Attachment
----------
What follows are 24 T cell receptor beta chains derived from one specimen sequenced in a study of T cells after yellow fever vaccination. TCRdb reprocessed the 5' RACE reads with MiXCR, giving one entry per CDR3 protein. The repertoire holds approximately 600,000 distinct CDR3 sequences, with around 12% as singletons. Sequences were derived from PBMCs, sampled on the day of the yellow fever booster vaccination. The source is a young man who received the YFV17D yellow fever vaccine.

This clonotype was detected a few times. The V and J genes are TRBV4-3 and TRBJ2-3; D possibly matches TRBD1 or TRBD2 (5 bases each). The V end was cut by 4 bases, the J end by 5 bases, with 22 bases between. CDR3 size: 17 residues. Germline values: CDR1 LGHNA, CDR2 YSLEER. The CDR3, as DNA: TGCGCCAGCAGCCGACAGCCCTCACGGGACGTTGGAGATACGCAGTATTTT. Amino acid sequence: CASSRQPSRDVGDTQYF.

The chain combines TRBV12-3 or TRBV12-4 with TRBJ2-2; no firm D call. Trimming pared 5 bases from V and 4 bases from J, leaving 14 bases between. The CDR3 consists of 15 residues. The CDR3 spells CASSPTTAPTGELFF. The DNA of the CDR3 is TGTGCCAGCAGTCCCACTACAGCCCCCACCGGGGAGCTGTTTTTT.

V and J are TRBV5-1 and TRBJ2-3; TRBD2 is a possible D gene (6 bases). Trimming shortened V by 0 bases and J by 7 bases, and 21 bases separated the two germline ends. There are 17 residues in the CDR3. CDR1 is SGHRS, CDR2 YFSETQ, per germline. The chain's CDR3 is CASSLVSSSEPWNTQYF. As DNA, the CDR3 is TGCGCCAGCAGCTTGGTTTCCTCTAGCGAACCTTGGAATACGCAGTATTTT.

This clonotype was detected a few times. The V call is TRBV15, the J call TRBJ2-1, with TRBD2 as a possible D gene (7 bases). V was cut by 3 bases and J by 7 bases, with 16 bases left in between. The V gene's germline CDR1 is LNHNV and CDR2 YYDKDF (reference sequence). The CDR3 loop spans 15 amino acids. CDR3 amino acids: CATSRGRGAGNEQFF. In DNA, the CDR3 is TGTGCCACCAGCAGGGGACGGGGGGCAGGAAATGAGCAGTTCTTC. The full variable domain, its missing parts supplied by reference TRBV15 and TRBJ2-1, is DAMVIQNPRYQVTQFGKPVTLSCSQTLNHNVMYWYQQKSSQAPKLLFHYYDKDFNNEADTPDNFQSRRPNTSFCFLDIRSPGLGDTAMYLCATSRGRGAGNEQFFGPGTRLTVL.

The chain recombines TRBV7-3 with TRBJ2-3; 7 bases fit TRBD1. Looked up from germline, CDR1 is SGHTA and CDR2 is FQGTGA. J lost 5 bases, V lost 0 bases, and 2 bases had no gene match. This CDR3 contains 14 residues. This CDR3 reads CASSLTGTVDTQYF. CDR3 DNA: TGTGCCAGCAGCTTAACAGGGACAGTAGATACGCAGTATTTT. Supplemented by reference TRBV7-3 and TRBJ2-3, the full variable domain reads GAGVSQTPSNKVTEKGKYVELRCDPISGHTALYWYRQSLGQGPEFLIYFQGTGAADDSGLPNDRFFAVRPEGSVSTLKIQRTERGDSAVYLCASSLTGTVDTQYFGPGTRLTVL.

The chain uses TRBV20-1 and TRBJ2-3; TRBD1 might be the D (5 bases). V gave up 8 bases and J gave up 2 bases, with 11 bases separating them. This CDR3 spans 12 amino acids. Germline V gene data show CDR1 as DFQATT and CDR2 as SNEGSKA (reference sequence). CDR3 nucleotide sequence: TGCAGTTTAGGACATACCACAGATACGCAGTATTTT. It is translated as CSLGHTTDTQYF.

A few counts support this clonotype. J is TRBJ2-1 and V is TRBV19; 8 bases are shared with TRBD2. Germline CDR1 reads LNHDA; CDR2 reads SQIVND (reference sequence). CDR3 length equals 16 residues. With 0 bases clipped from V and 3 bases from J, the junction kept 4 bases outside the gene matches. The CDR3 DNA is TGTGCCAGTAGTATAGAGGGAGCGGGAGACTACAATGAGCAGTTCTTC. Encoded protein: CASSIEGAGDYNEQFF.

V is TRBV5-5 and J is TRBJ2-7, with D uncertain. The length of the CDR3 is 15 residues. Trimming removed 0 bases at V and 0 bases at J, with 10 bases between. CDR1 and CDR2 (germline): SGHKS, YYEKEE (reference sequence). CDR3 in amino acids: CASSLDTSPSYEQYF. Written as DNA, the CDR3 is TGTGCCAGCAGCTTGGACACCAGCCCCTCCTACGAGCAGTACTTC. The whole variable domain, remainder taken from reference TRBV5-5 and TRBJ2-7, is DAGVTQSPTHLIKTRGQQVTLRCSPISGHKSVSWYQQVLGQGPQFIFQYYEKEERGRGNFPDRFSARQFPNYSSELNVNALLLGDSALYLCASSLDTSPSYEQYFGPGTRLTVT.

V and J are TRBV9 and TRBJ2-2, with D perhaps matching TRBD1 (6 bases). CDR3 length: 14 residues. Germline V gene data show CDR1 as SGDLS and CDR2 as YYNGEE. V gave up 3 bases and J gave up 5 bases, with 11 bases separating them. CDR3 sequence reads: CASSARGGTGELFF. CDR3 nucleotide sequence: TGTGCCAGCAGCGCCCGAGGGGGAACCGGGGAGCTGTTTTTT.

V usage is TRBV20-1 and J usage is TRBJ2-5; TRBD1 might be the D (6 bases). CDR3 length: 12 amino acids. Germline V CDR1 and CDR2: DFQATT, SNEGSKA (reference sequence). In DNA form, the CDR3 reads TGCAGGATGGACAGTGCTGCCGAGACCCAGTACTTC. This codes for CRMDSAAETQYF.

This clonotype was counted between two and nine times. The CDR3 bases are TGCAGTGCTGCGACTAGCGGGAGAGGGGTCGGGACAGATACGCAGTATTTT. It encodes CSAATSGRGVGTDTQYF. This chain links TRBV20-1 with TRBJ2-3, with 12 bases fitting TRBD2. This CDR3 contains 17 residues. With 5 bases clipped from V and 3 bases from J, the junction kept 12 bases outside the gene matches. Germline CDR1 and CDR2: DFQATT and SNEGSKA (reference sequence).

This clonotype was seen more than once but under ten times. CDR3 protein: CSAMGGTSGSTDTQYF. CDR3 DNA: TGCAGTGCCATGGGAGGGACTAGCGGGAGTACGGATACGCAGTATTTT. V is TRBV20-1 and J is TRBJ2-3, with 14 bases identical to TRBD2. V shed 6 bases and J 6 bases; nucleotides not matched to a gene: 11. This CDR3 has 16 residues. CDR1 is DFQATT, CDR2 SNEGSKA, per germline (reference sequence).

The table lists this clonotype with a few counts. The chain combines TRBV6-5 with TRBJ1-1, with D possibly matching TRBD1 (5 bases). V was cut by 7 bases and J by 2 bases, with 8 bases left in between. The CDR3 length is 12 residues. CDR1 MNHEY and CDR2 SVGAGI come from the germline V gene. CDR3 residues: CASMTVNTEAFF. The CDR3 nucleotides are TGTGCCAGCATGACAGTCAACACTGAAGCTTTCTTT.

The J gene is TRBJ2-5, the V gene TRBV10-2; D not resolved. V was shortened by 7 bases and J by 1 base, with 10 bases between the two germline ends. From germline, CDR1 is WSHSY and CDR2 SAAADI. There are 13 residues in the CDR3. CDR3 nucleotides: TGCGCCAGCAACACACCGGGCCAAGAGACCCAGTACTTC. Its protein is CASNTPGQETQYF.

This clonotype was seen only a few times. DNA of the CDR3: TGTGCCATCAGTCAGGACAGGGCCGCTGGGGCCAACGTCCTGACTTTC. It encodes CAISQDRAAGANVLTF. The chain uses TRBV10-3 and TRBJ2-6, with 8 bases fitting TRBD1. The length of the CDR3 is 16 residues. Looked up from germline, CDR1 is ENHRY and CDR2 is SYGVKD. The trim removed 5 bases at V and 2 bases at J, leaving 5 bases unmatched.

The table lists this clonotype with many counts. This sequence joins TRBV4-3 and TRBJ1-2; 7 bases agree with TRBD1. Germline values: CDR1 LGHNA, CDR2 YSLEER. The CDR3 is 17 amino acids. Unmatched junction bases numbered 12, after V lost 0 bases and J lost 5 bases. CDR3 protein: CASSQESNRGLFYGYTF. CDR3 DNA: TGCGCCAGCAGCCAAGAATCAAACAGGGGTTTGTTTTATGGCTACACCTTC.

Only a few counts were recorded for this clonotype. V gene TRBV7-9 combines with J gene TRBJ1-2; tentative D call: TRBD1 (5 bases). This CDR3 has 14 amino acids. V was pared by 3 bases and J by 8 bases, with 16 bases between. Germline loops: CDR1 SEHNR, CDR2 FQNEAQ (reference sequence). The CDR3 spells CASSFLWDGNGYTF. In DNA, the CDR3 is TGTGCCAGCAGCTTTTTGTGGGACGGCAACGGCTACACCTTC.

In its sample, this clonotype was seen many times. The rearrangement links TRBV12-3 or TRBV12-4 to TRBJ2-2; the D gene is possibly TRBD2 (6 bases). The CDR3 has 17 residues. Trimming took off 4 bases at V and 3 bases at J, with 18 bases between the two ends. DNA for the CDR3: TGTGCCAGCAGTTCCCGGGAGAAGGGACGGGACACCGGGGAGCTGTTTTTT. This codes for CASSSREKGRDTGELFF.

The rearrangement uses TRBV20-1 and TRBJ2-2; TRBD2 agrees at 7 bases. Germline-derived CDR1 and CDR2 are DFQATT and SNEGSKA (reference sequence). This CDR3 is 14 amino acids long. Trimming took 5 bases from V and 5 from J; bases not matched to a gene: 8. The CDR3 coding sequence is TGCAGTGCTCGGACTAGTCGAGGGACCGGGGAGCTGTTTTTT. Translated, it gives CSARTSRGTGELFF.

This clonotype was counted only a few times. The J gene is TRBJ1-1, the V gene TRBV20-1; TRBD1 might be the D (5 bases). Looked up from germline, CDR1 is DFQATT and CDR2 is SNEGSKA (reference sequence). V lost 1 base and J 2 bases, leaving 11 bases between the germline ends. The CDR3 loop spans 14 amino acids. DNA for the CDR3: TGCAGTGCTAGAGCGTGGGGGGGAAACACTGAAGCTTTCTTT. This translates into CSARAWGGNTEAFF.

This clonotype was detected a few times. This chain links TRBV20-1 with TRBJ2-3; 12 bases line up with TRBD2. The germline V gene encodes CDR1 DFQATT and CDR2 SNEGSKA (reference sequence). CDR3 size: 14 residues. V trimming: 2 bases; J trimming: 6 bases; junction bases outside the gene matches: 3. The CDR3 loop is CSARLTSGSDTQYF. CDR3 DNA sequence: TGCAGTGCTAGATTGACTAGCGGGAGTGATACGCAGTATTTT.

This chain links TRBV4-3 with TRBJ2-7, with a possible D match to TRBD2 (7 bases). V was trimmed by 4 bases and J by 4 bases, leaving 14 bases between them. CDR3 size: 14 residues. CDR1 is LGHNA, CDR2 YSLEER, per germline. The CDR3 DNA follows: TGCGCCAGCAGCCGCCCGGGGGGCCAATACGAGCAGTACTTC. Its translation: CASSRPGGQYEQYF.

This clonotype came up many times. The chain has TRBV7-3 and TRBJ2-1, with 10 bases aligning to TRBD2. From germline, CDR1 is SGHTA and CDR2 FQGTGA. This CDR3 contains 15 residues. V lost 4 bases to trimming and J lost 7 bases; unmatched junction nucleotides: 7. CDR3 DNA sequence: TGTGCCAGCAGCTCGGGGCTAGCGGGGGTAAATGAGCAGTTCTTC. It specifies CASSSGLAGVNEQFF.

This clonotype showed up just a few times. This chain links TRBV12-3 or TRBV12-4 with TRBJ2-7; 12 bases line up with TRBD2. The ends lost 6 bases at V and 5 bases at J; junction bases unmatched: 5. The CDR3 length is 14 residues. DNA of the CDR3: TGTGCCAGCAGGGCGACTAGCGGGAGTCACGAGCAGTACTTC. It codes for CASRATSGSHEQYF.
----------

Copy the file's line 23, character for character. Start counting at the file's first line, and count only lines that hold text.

This chain links TRBV4-3 with TRBJ2-7, with a possible D match to TRBD2 (7 bases). V was trimmed by 4 bases and J by 4 bases, leaving 14 bases between them. CDR3 size: 14 residues. CDR1 is LGHNA, CDR2 YSLEER, per germline. The CDR3 DNA follows: TGCGCCAGCAGCCGCCCGGGGGGCCAATACGAGCAGTACTTC. Its translation: CASSRPGGQYEQYF.